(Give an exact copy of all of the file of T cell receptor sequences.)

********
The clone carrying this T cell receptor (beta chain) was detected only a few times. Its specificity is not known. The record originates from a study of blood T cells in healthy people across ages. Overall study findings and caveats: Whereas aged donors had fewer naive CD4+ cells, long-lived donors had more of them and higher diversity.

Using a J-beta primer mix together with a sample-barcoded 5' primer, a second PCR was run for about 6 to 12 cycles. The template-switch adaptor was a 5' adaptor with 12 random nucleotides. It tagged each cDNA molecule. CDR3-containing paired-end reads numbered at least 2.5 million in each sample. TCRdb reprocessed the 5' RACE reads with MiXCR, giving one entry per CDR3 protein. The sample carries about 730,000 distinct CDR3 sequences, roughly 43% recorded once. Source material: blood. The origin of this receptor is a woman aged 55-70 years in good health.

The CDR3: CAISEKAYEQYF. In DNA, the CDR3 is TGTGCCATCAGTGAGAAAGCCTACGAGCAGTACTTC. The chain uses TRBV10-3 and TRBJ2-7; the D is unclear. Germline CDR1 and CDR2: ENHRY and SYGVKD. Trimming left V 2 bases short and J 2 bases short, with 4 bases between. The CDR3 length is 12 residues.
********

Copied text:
The clone carrying this T cell receptor (beta chain) was detected only a few times. Its specificity is not known. The record originates from a study of blood T cells in healthy people across ages. Overall study findings and caveats: Whereas aged donors had fewer naive CD4+ cells, long-lived donors had more of them and higher diversity.

Using a J-beta primer mix together with a sample-barcoded 5' primer, a second PCR was run for about 6 to 12 cycles. The template-switch adaptor was a 5' adaptor with 12 random nucleotides. It tagged each cDNA molecule. CDR3-containing paired-end reads numbered at least 2.5 million in each sample. TCRdb reprocessed the 5' RACE reads with MiXCR, giving one entry per CDR3 protein. The sample carries about 730,000 distinct CDR3 sequences, roughly 43% recorded once. Source material: blood. The origin of this receptor is a woman aged 55-70 years in good health.

The CDR3: CAISEKAYEQYF. In DNA, the CDR3 is TGTGCCATCAGTGAGAAAGCCTACGAGCAGTACTTC. The chain uses TRBV10-3 and TRBJ2-7; the D is unclear. Germline CDR1 and CDR2: ENHRY and SYGVKD. Trimming left V 2 bases short and J 2 bases short, with 4 bases between. The CDR3 length is 12 residues.